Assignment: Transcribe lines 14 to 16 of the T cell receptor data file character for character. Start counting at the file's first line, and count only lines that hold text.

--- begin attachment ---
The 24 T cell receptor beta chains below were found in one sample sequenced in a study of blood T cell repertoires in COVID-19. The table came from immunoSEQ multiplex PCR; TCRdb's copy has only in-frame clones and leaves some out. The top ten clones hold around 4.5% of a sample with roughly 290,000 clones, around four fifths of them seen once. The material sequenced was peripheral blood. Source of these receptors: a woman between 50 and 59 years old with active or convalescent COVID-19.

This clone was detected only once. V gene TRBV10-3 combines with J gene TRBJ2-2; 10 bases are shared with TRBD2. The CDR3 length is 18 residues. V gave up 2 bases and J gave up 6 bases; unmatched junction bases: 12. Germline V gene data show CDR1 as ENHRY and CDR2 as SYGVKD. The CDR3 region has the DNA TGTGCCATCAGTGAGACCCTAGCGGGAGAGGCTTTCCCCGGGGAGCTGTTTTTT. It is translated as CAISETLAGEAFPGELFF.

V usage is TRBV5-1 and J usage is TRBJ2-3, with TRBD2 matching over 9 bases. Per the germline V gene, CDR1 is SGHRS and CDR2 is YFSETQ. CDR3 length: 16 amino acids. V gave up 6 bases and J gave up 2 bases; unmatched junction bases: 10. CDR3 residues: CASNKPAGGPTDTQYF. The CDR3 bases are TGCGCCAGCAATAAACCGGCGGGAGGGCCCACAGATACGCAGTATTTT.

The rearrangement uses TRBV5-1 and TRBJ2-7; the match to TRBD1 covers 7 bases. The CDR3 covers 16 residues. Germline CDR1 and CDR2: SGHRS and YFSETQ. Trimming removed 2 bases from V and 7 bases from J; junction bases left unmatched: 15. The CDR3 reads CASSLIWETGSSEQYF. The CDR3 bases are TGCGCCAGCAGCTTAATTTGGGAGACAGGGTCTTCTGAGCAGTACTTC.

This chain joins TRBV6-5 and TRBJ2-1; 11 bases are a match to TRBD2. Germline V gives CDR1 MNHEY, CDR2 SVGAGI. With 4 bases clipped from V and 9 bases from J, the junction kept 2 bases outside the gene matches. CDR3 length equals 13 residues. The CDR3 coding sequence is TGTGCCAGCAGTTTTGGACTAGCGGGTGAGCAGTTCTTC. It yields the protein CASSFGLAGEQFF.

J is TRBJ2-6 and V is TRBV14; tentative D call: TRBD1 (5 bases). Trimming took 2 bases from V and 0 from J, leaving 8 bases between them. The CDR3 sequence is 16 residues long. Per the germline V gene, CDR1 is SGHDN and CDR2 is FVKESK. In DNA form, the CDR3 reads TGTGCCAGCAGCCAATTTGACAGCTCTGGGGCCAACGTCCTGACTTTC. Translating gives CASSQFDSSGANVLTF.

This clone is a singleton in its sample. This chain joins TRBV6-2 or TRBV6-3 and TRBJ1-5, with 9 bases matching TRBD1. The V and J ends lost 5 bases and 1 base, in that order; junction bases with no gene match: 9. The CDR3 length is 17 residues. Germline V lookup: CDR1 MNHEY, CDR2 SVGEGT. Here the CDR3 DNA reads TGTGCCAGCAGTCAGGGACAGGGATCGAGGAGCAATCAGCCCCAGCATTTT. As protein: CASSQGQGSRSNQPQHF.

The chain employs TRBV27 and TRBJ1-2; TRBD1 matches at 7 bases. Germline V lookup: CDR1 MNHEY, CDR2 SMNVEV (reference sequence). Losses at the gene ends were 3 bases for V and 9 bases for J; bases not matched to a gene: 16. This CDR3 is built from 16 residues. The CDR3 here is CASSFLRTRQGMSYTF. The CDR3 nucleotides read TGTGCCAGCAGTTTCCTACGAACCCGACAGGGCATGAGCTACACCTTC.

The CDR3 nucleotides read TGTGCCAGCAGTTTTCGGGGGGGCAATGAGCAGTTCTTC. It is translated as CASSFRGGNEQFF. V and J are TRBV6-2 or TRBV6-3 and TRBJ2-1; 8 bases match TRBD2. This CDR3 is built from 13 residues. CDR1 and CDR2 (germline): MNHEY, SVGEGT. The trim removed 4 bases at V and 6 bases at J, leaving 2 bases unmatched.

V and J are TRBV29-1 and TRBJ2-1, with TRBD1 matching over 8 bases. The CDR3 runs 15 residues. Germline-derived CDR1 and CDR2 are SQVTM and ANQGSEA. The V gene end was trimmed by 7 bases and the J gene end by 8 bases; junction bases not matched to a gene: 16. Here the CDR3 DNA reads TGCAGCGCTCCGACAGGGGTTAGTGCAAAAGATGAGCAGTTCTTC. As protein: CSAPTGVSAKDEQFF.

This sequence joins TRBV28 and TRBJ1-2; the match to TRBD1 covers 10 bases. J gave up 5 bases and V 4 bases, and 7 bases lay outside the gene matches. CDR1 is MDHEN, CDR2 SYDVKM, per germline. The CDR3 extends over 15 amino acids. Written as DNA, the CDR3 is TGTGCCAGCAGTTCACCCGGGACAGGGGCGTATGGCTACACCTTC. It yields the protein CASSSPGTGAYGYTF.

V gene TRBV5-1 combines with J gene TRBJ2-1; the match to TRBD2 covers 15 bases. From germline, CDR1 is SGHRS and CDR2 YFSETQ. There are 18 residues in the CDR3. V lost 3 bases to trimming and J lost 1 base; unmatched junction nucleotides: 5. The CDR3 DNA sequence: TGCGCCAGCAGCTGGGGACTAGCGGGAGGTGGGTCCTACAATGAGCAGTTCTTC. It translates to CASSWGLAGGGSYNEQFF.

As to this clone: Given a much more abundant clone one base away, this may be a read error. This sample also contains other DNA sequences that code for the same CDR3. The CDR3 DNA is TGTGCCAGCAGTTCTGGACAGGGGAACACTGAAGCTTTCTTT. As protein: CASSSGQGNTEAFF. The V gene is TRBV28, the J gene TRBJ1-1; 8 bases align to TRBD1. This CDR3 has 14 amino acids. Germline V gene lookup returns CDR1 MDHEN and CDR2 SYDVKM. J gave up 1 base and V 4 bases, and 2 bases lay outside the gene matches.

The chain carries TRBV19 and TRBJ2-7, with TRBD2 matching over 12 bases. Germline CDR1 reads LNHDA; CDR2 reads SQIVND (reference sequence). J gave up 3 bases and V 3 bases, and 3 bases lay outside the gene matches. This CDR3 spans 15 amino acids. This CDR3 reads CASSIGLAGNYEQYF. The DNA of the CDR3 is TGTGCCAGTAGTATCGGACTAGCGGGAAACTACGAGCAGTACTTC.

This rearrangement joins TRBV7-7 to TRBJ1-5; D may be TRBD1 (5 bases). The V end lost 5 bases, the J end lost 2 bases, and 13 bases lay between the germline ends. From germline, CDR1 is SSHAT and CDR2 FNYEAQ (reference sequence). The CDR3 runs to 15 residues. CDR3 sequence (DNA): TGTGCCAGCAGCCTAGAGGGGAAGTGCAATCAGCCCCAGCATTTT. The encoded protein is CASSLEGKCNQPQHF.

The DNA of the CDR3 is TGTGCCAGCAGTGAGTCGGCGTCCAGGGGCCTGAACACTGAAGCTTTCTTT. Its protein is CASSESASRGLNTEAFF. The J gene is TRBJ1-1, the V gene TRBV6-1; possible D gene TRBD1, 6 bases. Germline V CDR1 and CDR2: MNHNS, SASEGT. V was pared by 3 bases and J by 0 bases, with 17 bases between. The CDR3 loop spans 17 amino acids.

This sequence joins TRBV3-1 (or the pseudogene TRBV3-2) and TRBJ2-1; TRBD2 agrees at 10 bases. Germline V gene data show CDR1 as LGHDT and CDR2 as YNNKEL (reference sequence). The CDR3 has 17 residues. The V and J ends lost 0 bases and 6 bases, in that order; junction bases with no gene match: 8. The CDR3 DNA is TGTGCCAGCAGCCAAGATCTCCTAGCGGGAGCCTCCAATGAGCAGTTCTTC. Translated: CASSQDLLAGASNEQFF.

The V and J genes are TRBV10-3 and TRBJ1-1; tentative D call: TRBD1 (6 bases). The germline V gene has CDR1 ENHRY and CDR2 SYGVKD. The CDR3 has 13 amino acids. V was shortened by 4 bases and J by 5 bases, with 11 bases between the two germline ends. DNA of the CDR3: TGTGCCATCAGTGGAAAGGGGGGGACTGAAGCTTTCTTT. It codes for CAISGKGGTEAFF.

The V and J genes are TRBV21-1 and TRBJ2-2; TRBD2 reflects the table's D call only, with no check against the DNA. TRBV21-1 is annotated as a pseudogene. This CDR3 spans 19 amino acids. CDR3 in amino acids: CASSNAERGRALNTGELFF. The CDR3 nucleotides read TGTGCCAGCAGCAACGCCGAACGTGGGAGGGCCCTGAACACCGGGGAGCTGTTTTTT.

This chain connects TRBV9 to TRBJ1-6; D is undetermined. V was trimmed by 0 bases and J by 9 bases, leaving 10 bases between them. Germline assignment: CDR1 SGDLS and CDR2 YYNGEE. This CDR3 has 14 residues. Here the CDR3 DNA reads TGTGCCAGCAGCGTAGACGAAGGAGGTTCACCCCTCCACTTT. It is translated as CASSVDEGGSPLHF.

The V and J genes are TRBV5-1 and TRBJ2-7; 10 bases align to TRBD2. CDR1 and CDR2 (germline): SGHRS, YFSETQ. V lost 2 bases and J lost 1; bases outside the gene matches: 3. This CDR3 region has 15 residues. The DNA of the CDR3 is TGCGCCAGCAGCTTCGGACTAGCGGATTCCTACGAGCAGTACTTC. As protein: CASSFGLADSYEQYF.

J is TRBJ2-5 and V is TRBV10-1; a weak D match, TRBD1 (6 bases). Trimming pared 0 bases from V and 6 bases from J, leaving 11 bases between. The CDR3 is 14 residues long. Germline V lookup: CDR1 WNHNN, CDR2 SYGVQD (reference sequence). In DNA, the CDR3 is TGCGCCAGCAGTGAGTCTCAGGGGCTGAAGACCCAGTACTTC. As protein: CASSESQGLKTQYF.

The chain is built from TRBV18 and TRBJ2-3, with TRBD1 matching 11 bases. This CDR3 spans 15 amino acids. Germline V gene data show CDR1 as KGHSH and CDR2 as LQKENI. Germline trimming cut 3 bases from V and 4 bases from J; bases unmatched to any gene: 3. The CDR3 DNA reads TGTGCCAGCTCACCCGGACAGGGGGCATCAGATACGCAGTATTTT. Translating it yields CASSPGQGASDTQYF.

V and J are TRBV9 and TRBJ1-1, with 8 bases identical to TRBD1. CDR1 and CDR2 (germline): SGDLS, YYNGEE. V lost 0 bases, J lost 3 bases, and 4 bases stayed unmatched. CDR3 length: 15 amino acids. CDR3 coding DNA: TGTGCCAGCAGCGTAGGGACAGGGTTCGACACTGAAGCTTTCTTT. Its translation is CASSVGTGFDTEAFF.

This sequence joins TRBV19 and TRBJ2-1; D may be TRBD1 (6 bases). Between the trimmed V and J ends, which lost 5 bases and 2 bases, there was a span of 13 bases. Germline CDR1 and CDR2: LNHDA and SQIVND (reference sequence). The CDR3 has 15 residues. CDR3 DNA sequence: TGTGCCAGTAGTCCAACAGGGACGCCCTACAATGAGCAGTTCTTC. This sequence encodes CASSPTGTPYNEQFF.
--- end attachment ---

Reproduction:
The chain carries TRBV19 and TRBJ2-7, with TRBD2 matching over 12 bases. Germline CDR1 reads LNHDA; CDR2 reads SQIVND (reference sequence). J gave up 3 bases and V 3 bases, and 3 bases lay outside the gene matches. This CDR3 spans 15 amino acids. This CDR3 reads CASSIGLAGNYEQYF. The DNA of the CDR3 is TGTGCCAGTAGTATCGGACTAGCGGGAAACTACGAGCAGTACTTC.

This rearrangement joins TRBV7-7 to TRBJ1-5; D may be TRBD1 (5 bases). The V end lost 5 bases, the J end lost 2 bases, and 13 bases lay between the germline ends. From germline, CDR1 is SSHAT and CDR2 FNYEAQ (reference sequence). The CDR3 runs to 15 residues. CDR3 sequence (DNA): TGTGCCAGCAGCCTAGAGGGGAAGTGCAATCAGCCCCAGCATTTT. The encoded protein is CASSLEGKCNQPQHF.

The DNA of the CDR3 is TGTGCCAGCAGTGAGTCGGCGTCCAGGGGCCTGAACACTGAAGCTTTCTTT. Its protein is CASSESASRGLNTEAFF. The J gene is TRBJ1-1, the V gene TRBV6-1; possible D gene TRBD1, 6 bases. Germline V CDR1 and CDR2: MNHNS, SASEGT. V was pared by 3 bases and J by 0 bases, with 17 bases between. The CDR3 loop spans 17 amino acids.